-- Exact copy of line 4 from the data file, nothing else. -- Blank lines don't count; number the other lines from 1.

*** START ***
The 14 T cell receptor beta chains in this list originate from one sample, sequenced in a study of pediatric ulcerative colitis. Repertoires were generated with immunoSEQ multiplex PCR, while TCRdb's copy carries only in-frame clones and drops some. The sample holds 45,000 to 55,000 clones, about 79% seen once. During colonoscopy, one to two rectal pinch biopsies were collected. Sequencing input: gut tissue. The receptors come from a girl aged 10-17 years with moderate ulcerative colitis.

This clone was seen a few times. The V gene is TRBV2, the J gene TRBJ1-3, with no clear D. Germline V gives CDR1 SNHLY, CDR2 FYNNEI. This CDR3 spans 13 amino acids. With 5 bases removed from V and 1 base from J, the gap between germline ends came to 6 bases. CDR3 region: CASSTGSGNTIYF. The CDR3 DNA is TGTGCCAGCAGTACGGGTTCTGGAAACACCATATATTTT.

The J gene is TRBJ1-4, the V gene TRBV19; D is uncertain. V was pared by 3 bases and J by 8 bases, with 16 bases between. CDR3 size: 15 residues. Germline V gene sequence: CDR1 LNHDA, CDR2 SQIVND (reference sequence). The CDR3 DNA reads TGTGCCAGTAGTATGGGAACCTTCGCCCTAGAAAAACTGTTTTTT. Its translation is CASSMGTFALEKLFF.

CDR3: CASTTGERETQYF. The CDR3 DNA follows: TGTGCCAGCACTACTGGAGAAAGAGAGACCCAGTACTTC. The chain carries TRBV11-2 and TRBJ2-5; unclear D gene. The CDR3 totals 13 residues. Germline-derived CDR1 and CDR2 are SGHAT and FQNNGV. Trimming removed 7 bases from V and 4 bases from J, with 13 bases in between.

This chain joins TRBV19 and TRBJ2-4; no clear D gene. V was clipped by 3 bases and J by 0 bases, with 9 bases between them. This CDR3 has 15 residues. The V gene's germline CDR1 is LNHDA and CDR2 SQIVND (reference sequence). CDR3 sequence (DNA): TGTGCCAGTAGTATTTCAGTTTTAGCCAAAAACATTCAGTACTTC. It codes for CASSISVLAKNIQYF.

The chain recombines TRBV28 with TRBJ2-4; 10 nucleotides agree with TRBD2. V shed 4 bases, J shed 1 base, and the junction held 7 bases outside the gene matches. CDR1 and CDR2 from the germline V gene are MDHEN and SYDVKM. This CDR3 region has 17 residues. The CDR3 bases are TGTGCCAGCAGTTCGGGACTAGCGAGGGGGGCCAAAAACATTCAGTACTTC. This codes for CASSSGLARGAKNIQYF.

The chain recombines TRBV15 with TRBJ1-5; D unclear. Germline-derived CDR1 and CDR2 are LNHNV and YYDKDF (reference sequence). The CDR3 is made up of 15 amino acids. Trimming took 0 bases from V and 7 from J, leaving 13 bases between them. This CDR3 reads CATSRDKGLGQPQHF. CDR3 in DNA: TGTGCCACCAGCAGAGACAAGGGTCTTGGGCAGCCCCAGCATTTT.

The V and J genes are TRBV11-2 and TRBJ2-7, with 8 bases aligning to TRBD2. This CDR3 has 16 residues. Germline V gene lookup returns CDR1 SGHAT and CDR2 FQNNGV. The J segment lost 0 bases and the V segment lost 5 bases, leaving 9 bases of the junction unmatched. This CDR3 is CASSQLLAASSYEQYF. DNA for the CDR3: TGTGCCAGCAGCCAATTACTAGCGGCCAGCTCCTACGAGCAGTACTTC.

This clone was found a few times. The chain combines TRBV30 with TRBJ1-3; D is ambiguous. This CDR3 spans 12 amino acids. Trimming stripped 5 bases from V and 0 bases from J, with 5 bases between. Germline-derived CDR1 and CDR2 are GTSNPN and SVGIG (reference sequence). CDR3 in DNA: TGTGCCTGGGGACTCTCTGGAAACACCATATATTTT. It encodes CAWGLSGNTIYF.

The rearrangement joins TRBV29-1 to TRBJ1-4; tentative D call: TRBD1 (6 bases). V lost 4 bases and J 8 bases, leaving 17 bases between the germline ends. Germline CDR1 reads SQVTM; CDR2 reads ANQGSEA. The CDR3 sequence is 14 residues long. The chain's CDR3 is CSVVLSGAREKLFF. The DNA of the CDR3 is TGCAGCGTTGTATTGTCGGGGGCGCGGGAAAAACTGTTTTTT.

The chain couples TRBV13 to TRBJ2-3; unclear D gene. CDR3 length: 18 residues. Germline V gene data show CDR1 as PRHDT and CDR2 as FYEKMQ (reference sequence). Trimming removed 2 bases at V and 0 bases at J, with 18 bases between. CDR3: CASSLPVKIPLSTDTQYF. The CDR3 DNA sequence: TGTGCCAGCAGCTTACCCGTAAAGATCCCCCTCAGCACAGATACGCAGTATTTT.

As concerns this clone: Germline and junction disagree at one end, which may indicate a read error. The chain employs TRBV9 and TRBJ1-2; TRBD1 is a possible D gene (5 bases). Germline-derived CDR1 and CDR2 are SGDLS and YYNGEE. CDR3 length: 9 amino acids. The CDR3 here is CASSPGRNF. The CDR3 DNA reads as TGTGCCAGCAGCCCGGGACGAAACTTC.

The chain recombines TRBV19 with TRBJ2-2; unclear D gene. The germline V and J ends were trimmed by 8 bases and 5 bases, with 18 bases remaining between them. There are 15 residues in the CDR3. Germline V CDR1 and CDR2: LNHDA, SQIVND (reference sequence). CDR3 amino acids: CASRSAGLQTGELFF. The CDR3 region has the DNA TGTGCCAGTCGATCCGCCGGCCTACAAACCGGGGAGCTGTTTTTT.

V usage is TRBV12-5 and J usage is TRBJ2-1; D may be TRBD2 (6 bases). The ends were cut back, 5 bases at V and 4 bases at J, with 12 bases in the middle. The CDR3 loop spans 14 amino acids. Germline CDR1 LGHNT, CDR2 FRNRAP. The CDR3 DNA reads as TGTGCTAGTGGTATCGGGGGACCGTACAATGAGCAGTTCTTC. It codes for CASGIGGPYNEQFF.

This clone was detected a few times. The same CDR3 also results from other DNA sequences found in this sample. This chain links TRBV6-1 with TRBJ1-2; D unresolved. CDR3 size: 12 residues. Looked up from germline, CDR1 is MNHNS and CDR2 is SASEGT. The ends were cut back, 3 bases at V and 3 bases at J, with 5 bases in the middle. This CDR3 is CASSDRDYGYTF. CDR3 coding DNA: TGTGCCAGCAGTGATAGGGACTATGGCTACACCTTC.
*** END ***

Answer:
CDR3: CASTTGERETQYF. The CDR3 DNA follows: TGTGCCAGCACTACTGGAGAAAGAGAGACCCAGTACTTC. The chain carries TRBV11-2 and TRBJ2-5; unclear D gene. The CDR3 totals 13 residues. Germline-derived CDR1 and CDR2 are SGHAT and FQNNGV. Trimming removed 7 bases from V and 4 bases from J, with 13 bases in between.